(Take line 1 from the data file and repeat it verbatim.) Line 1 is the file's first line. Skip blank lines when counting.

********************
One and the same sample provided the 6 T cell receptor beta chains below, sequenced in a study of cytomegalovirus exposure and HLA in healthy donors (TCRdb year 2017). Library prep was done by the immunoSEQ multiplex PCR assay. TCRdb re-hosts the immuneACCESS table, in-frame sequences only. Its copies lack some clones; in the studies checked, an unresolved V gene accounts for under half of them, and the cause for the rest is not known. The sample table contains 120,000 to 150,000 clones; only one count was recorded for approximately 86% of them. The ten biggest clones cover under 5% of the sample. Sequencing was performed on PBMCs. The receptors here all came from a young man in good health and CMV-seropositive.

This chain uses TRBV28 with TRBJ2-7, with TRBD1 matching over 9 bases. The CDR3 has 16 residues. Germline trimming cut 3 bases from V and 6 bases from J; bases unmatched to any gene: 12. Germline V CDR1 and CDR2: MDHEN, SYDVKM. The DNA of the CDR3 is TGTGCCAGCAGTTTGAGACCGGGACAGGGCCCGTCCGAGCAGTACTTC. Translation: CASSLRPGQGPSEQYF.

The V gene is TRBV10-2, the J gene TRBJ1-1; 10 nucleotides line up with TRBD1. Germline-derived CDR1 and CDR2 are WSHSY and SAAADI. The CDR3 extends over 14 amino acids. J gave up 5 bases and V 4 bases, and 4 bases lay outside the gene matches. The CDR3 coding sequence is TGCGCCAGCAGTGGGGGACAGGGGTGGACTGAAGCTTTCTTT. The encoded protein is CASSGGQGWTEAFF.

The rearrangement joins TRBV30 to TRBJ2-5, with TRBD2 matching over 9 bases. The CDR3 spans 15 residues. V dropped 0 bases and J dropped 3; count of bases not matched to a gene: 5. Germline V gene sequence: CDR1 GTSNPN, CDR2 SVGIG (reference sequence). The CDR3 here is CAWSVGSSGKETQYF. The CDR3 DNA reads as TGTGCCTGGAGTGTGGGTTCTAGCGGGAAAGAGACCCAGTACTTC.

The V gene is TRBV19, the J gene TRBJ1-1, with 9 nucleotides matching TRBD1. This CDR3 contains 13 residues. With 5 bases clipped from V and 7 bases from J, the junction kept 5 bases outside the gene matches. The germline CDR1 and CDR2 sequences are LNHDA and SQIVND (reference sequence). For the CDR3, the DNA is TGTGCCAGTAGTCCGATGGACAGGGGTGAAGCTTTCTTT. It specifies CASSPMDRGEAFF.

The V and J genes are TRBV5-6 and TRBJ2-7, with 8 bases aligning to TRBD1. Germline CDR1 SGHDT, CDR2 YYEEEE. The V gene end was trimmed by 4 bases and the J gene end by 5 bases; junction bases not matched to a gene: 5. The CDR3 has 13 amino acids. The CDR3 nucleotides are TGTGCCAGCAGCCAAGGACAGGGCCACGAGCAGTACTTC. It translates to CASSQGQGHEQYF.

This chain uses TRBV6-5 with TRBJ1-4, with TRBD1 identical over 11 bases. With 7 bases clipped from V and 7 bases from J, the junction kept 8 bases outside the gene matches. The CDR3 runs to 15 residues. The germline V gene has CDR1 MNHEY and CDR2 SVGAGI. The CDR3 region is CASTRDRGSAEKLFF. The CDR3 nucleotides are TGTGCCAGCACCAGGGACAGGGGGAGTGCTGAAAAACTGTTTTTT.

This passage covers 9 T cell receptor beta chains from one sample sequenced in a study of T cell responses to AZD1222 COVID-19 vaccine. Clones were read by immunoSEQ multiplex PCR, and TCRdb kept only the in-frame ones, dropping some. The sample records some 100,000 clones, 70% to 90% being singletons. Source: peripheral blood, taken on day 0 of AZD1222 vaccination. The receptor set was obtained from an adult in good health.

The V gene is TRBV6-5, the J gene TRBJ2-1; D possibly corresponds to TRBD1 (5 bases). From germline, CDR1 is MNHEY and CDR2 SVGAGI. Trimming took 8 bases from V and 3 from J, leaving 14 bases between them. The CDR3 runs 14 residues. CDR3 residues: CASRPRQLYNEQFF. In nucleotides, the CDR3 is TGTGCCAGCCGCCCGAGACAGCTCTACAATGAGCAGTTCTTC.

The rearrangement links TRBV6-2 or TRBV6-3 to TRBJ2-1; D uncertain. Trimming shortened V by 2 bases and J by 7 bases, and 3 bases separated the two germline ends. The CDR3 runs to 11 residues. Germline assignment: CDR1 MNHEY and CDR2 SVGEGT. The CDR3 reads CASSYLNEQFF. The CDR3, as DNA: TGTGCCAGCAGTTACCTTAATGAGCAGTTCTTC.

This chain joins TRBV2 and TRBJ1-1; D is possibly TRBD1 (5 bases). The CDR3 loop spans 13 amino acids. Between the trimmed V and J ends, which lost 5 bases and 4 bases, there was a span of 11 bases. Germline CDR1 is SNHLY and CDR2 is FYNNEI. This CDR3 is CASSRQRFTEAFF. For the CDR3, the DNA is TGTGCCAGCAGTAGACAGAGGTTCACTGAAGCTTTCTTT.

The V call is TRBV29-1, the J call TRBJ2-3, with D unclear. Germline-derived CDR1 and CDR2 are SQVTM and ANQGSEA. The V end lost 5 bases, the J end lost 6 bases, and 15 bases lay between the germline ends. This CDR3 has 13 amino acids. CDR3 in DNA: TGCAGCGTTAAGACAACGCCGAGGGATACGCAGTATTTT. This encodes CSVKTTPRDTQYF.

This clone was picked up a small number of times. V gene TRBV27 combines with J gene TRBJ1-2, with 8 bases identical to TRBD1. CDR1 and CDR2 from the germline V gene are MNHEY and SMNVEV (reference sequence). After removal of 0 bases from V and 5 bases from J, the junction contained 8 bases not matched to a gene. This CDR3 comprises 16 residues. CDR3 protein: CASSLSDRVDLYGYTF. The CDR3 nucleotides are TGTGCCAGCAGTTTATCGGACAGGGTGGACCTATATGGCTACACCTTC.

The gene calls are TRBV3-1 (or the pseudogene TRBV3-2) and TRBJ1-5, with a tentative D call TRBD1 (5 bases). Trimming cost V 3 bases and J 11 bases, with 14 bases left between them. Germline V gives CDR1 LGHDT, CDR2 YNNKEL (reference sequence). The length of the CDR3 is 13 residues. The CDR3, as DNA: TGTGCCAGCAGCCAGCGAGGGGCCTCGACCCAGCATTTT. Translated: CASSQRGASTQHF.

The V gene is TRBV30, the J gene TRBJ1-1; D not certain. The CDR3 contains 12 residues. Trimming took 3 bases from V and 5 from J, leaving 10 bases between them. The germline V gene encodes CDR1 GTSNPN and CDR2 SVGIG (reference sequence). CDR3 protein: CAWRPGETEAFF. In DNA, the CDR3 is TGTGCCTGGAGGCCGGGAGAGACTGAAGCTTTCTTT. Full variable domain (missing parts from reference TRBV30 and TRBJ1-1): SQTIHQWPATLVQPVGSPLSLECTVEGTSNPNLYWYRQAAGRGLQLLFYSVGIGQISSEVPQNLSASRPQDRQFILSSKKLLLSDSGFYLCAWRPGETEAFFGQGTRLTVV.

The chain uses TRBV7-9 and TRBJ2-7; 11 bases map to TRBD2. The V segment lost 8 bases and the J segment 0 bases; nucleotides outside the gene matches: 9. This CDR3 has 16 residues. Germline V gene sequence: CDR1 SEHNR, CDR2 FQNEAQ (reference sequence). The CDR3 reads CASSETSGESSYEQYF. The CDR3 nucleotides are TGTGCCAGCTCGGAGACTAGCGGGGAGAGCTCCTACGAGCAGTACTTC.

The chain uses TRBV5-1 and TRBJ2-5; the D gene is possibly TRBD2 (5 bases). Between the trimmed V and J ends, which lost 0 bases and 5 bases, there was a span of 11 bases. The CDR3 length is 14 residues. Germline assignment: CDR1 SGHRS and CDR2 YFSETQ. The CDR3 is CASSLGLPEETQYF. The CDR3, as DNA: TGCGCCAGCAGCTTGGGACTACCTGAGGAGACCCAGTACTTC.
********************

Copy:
One and the same sample provided the 6 T cell receptor beta chains below, sequenced in a study of cytomegalovirus exposure and HLA in healthy donors (TCRdb year 2017). Library prep was done by the immunoSEQ multiplex PCR assay. TCRdb re-hosts the immuneACCESS table, in-frame sequences only. Its copies lack some clones; in the studies checked, an unresolved V gene accounts for under half of them, and the cause for the rest is not known. The sample table contains 120,000 to 150,000 clones; only one count was recorded for approximately 86% of them. The ten biggest clones cover under 5% of the sample. Sequencing was performed on PBMCs. The receptors here all came from a young man in good health and CMV-seropositive.